i find it silly to receive criticism for trusting a shop that has been working on german cars since the 80s while also receiving criticism for having synthetic vs standard oil questions while shopping for oil for a diy oil change by a fellow w123 owner.

a benefit of going to a trusted shop is spending more time driving than researching. if they say techron is good for the engine, it's only $12, no big a deal, one less thing for me to think about. it's a fuel additive, i imagine it's long gone.

of course there are downsides as well, which is why i am on forums and reaching out to diy'ers, to save money and get other opinions. i trust funola's work, but getting hung up on 10w40 isn't necessary after an internet search.

there are a lot of opinions out there, and everyone thinks there is one answer and they have it.

i just came back to update that with above freezing temperatures, the old symptoms are back again. so the below temperatures are having an effect on something, but those temperatures are not the norm, so the problem is still there.

i'm going to give a can or 2 of liqui moly motor oil saver a go since it claims to rejuvenate seals. i'll report back in 500-1000 miles.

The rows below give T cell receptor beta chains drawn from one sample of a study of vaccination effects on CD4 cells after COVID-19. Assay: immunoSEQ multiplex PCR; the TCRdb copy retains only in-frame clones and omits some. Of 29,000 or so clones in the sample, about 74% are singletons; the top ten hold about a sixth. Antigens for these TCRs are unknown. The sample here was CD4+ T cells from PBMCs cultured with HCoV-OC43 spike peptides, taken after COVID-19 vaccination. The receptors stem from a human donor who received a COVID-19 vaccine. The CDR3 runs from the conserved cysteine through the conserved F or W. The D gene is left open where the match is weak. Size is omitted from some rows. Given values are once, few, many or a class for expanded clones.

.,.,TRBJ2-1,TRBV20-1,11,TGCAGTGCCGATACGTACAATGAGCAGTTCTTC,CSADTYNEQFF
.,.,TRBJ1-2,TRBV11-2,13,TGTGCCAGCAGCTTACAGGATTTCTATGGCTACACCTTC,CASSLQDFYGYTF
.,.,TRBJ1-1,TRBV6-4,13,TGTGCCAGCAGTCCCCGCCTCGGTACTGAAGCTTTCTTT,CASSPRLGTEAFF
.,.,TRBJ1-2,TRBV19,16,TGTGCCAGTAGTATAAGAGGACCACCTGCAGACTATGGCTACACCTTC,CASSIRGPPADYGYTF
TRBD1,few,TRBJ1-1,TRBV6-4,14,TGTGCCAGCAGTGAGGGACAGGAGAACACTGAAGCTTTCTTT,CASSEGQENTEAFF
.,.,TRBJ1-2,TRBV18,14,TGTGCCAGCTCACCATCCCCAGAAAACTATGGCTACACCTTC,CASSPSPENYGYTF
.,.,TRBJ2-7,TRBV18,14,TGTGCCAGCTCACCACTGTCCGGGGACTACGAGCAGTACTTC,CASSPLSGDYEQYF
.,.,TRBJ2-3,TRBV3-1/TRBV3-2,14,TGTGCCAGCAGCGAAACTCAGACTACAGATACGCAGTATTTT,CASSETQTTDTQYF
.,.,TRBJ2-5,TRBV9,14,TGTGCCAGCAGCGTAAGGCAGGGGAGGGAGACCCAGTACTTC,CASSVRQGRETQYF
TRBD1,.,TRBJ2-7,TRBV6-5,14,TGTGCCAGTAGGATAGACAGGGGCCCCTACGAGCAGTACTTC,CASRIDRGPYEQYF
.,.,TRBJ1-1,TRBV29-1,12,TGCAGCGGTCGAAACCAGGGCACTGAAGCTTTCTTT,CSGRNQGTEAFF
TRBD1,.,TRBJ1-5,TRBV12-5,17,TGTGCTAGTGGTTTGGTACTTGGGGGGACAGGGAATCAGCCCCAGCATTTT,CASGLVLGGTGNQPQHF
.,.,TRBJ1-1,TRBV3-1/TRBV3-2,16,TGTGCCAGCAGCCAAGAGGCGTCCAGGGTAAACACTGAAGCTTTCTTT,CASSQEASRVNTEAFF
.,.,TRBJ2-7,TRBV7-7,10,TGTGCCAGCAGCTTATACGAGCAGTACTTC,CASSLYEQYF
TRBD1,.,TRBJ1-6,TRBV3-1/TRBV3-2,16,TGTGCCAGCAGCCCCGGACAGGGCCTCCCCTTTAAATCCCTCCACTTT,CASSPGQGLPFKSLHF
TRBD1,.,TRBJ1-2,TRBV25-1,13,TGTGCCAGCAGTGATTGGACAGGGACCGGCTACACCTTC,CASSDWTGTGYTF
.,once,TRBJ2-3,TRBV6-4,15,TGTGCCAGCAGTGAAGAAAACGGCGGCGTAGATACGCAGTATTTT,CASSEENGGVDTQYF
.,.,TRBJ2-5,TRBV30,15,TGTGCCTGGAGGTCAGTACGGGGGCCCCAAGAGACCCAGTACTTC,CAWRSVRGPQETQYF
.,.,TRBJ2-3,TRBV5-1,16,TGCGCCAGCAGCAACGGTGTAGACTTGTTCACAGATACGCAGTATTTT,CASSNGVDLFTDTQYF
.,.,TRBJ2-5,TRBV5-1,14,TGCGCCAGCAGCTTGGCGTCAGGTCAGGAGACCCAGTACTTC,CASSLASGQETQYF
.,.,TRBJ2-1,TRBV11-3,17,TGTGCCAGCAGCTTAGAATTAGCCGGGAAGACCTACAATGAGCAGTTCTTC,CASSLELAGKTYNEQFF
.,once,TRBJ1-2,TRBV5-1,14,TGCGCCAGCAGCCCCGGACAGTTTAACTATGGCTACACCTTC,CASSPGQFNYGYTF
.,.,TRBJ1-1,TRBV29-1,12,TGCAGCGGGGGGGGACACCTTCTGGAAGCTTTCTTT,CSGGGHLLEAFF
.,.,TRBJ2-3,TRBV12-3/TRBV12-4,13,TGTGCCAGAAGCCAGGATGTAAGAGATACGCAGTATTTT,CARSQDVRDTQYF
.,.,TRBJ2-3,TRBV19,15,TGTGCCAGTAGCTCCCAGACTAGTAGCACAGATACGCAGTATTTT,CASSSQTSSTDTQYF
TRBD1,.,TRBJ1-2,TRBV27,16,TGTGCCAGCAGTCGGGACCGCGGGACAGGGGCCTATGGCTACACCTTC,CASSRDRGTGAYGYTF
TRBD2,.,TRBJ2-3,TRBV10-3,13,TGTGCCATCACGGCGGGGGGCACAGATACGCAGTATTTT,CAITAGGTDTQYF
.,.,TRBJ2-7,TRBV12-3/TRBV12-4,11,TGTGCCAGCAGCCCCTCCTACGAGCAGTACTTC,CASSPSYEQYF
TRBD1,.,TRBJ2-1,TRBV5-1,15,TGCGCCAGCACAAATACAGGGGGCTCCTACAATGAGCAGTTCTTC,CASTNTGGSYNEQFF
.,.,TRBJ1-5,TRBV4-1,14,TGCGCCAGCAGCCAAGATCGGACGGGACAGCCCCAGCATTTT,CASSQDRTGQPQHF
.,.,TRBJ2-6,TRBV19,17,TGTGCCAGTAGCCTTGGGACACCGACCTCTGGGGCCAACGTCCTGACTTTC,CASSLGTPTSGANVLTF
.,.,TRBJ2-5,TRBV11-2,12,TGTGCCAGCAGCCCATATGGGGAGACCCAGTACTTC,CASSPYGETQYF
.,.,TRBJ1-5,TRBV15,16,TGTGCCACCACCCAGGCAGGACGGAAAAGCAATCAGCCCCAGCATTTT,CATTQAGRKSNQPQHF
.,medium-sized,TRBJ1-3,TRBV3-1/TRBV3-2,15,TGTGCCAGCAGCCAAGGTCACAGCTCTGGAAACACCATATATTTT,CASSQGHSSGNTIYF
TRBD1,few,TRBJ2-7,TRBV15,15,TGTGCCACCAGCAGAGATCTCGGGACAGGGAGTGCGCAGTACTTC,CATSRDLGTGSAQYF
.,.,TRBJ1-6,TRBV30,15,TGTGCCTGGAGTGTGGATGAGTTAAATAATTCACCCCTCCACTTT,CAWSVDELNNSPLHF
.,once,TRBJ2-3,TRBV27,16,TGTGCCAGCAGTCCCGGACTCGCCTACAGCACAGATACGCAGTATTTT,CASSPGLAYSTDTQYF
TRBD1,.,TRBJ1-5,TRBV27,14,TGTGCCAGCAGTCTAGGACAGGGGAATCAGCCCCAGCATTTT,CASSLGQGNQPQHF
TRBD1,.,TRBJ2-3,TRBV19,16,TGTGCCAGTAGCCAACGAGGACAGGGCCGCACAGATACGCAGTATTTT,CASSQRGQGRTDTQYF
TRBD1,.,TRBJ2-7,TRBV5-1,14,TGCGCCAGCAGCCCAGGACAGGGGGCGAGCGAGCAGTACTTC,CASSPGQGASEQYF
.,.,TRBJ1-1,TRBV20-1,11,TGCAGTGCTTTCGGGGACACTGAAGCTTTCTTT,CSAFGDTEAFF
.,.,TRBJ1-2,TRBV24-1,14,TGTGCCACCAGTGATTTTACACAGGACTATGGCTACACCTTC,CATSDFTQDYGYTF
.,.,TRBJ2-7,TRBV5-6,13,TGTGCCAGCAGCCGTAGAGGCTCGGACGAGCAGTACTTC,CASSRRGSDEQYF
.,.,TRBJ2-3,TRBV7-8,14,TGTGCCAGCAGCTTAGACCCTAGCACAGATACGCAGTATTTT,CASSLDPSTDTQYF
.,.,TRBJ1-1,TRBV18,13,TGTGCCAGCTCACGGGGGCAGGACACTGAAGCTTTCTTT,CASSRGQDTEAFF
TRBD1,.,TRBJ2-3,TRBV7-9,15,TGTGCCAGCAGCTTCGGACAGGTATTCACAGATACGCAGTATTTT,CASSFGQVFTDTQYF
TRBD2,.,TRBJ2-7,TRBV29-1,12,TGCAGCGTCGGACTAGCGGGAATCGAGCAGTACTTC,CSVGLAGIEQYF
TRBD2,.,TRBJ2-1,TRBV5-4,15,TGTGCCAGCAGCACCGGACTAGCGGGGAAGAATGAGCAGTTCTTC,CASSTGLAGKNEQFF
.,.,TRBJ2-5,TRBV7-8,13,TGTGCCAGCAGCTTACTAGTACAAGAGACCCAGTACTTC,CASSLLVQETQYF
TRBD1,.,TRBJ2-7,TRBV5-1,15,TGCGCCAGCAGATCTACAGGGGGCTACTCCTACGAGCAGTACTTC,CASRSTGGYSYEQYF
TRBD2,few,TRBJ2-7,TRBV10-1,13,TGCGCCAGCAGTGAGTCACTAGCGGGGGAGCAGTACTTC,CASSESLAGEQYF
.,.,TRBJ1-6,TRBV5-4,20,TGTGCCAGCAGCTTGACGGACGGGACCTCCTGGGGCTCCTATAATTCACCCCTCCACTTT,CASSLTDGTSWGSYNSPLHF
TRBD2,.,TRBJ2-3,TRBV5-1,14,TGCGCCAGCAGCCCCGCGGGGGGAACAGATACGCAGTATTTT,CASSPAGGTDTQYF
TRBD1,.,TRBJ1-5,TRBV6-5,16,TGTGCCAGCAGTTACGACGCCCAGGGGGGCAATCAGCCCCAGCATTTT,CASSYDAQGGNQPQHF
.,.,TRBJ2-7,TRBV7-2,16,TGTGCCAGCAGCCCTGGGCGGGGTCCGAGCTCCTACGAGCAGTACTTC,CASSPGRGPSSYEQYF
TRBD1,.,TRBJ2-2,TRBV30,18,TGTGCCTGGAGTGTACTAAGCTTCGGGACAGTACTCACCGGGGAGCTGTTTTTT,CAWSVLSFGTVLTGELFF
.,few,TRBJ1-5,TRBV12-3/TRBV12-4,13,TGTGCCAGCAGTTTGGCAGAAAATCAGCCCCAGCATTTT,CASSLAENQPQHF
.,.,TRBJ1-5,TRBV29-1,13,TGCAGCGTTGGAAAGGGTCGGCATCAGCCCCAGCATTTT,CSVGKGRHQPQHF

as my signature says i am in nyc, and to clarify, it was not the shop that suggested the valve job, it was after work with funola going through a series of tests and attempts at smaller fixes that we came to the conclusion.

thanks.
Getting pissy in a forum that's trying to help you, especially towards a forum member doing work for you to save you money is going to win you no friends or allies. Keep that in mind before you go on a rant.

10W-40 oil in diesel specification is not common. It isn't a stock item at a Jiffy-lube place and certainly isn't in parts stores. The skepticism is there for a reason. Just because it exists doesn't mean that's what's in your car, unless you have some sort of specialty garage and that's all they stock.

The arguments of Synthetic vs. Conventional go back to the 70s. Back then, synthetics were primitive and caused foaming issues, seal leaks, etc. The synthetics of today are far superior to those old ones, but the stigma remains.

The bottom line - if you have a leak after changing the oil, it was there before you changed it. Changing to a synthetic oil brings a superior detergent pack that will clean more sludge and varnish than conventional oil will. A lot of people interpret that to "synthetic oil made my car leak" when in reality it was already leaking, the tide was only held back by the crap left in the engine.

Pushing to 5000 miles on an oil change running conventional oil in an engine that's questionable is not wise. If you're running a 606, fine, but not in a 617. 3000 on conventional, 5000 on a GOOD synthetic. It's the soot loading and detergent strength that dictates when to change, not the brand or viscosity.

Also of worthy note: If you're really interested in saving money, skip the "seal rejuvenator". It's snake oil.